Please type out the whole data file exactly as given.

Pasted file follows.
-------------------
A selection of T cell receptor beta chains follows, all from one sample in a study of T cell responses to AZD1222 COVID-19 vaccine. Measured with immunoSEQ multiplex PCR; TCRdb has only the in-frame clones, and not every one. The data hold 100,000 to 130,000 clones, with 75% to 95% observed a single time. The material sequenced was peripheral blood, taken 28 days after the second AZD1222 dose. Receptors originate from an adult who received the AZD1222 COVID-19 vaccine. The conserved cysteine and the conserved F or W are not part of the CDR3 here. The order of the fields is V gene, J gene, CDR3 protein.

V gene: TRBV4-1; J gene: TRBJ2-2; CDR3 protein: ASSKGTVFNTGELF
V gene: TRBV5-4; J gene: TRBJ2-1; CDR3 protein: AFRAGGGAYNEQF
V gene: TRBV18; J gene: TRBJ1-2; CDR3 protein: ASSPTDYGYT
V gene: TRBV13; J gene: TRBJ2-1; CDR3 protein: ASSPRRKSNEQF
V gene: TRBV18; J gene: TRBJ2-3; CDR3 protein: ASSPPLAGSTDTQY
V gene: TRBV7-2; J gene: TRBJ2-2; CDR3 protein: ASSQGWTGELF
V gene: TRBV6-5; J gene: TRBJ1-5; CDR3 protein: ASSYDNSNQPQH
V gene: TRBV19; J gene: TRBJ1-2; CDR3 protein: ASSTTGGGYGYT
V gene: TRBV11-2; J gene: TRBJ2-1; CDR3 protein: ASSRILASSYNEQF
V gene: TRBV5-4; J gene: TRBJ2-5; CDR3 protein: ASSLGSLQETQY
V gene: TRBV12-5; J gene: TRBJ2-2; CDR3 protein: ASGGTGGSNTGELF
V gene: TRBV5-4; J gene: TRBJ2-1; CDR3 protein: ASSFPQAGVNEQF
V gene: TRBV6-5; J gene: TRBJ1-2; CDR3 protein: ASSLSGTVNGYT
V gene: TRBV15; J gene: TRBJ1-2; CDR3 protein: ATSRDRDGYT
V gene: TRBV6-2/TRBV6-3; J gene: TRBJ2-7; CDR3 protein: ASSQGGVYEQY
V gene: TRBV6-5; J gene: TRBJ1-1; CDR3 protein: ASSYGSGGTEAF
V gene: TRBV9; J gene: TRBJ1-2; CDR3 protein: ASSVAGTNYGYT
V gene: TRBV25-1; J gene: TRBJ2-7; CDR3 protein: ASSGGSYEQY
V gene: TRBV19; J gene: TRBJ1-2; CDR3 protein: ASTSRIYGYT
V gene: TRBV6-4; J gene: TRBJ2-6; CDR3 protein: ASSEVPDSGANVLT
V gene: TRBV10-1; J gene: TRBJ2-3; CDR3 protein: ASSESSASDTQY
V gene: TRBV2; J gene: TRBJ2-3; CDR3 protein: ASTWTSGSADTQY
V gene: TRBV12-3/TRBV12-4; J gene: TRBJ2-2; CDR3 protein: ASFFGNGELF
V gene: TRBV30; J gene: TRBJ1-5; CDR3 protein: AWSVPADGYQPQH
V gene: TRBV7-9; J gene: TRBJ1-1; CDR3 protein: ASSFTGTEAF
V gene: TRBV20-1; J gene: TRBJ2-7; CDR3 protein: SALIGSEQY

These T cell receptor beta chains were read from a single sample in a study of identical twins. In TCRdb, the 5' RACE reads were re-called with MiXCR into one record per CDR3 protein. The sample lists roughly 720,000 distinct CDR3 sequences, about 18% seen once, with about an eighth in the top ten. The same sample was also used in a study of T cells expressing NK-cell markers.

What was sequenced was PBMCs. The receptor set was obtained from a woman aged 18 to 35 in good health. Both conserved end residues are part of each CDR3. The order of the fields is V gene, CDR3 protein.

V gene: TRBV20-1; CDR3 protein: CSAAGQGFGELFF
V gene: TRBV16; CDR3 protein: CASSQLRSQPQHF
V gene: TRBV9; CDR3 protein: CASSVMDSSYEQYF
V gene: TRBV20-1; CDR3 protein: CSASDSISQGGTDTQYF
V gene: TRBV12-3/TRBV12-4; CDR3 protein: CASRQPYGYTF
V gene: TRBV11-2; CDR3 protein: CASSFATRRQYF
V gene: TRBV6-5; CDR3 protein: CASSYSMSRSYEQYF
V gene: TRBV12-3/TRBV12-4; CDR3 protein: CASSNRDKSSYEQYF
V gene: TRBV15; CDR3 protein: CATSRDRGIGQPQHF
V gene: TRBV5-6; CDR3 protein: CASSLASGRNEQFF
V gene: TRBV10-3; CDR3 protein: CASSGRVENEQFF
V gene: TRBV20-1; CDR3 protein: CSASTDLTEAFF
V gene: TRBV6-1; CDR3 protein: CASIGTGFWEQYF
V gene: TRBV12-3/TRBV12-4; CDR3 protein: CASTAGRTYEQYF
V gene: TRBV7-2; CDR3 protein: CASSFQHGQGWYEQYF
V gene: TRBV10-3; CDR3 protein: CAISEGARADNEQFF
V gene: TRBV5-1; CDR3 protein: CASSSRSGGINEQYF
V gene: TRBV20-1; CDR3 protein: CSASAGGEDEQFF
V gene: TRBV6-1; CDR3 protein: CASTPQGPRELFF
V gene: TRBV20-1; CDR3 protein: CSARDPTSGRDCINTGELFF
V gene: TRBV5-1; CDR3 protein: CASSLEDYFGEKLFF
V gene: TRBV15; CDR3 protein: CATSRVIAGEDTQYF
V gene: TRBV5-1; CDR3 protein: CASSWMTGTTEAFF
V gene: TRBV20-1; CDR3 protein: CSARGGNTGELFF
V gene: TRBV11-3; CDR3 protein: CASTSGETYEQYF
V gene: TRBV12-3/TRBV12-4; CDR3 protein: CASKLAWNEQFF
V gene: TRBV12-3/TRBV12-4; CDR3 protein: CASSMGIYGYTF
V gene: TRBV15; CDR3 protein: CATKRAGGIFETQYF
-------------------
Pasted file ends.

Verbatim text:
A selection of T cell receptor beta chains follows, all from one sample in a study of T cell responses to AZD1222 COVID-19 vaccine. Measured with immunoSEQ multiplex PCR; TCRdb has only the in-frame clones, and not every one. The data hold 100,000 to 130,000 clones, with 75% to 95% observed a single time. The material sequenced was peripheral blood, taken 28 days after the second AZD1222 dose. Receptors originate from an adult who received the AZD1222 COVID-19 vaccine. The conserved cysteine and the conserved F or W are not part of the CDR3 here. The order of the fields is V gene, J gene, CDR3 protein.

V gene: TRBV4-1; J gene: TRBJ2-2; CDR3 protein: ASSKGTVFNTGELF
V gene: TRBV5-4; J gene: TRBJ2-1; CDR3 protein: AFRAGGGAYNEQF
V gene: TRBV18; J gene: TRBJ1-2; CDR3 protein: ASSPTDYGYT
V gene: TRBV13; J gene: TRBJ2-1; CDR3 protein: ASSPRRKSNEQF
V gene: TRBV18; J gene: TRBJ2-3; CDR3 protein: ASSPPLAGSTDTQY
V gene: TRBV7-2; J gene: TRBJ2-2; CDR3 protein: ASSQGWTGELF
V gene: TRBV6-5; J gene: TRBJ1-5; CDR3 protein: ASSYDNSNQPQH
V gene: TRBV19; J gene: TRBJ1-2; CDR3 protein: ASSTTGGGYGYT
V gene: TRBV11-2; J gene: TRBJ2-1; CDR3 protein: ASSRILASSYNEQF
V gene: TRBV5-4; J gene: TRBJ2-5; CDR3 protein: ASSLGSLQETQY
V gene: TRBV12-5; J gene: TRBJ2-2; CDR3 protein: ASGGTGGSNTGELF
V gene: TRBV5-4; J gene: TRBJ2-1; CDR3 protein: ASSFPQAGVNEQF
V gene: TRBV6-5; J gene: TRBJ1-2; CDR3 protein: ASSLSGTVNGYT
V gene: TRBV15; J gene: TRBJ1-2; CDR3 protein: ATSRDRDGYT
V gene: TRBV6-2/TRBV6-3; J gene: TRBJ2-7; CDR3 protein: ASSQGGVYEQY
V gene: TRBV6-5; J gene: TRBJ1-1; CDR3 protein: ASSYGSGGTEAF
V gene: TRBV9; J gene: TRBJ1-2; CDR3 protein: ASSVAGTNYGYT
V gene: TRBV25-1; J gene: TRBJ2-7; CDR3 protein: ASSGGSYEQY
V gene: TRBV19; J gene: TRBJ1-2; CDR3 protein: ASTSRIYGYT
V gene: TRBV6-4; J gene: TRBJ2-6; CDR3 protein: ASSEVPDSGANVLT
V gene: TRBV10-1; J gene: TRBJ2-3; CDR3 protein: ASSESSASDTQY
V gene: TRBV2; J gene: TRBJ2-3; CDR3 protein: ASTWTSGSADTQY
V gene: TRBV12-3/TRBV12-4; J gene: TRBJ2-2; CDR3 protein: ASFFGNGELF
V gene: TRBV30; J gene: TRBJ1-5; CDR3 protein: AWSVPADGYQPQH
V gene: TRBV7-9; J gene: TRBJ1-1; CDR3 protein: ASSFTGTEAF
V gene: TRBV20-1; J gene: TRBJ2-7; CDR3 protein: SALIGSEQY

These T cell receptor beta chains were read from a single sample in a study of identical twins. In TCRdb, the 5' RACE reads were re-called with MiXCR into one record per CDR3 protein. The sample lists roughly 720,000 distinct CDR3 sequences, about 18% seen once, with about an eighth in the top ten. The same sample was also used in a study of T cells expressing NK-cell markers.

What was sequenced was PBMCs. The receptor set was obtained from a woman aged 18 to 35 in good health. Both conserved end residues are part of each CDR3. The order of the fields is V gene, CDR3 protein.

V gene: TRBV20-1; CDR3 protein: CSAAGQGFGELFF
V gene: TRBV16; CDR3 protein: CASSQLRSQPQHF
V gene: TRBV9; CDR3 protein: CASSVMDSSYEQYF
V gene: TRBV20-1; CDR3 protein: CSASDSISQGGTDTQYF
V gene: TRBV12-3/TRBV12-4; CDR3 protein: CASRQPYGYTF
V gene: TRBV11-2; CDR3 protein: CASSFATRRQYF
V gene: TRBV6-5; CDR3 protein: CASSYSMSRSYEQYF
V gene: TRBV12-3/TRBV12-4; CDR3 protein: CASSNRDKSSYEQYF
V gene: TRBV15; CDR3 protein: CATSRDRGIGQPQHF
V gene: TRBV5-6; CDR3 protein: CASSLASGRNEQFF
V gene: TRBV10-3; CDR3 protein: CASSGRVENEQFF
V gene: TRBV20-1; CDR3 protein: CSASTDLTEAFF
V gene: TRBV6-1; CDR3 protein: CASIGTGFWEQYF
V gene: TRBV12-3/TRBV12-4; CDR3 protein: CASTAGRTYEQYF
V gene: TRBV7-2; CDR3 protein: CASSFQHGQGWYEQYF
V gene: TRBV10-3; CDR3 protein: CAISEGARADNEQFF
V gene: TRBV5-1; CDR3 protein: CASSSRSGGINEQYF
V gene: TRBV20-1; CDR3 protein: CSASAGGEDEQFF
V gene: TRBV6-1; CDR3 protein: CASTPQGPRELFF
V gene: TRBV20-1; CDR3 protein: CSARDPTSGRDCINTGELFF
V gene: TRBV5-1; CDR3 protein: CASSLEDYFGEKLFF
V gene: TRBV15; CDR3 protein: CATSRVIAGEDTQYF
V gene: TRBV5-1; CDR3 protein: CASSWMTGTTEAFF
V gene: TRBV20-1; CDR3 protein: CSARGGNTGELFF
V gene: TRBV11-3; CDR3 protein: CASTSGETYEQYF
V gene: TRBV12-3/TRBV12-4; CDR3 protein: CASKLAWNEQFF
V gene: TRBV12-3/TRBV12-4; CDR3 protein: CASSMGIYGYTF
V gene: TRBV15; CDR3 protein: CATKRAGGIFETQYF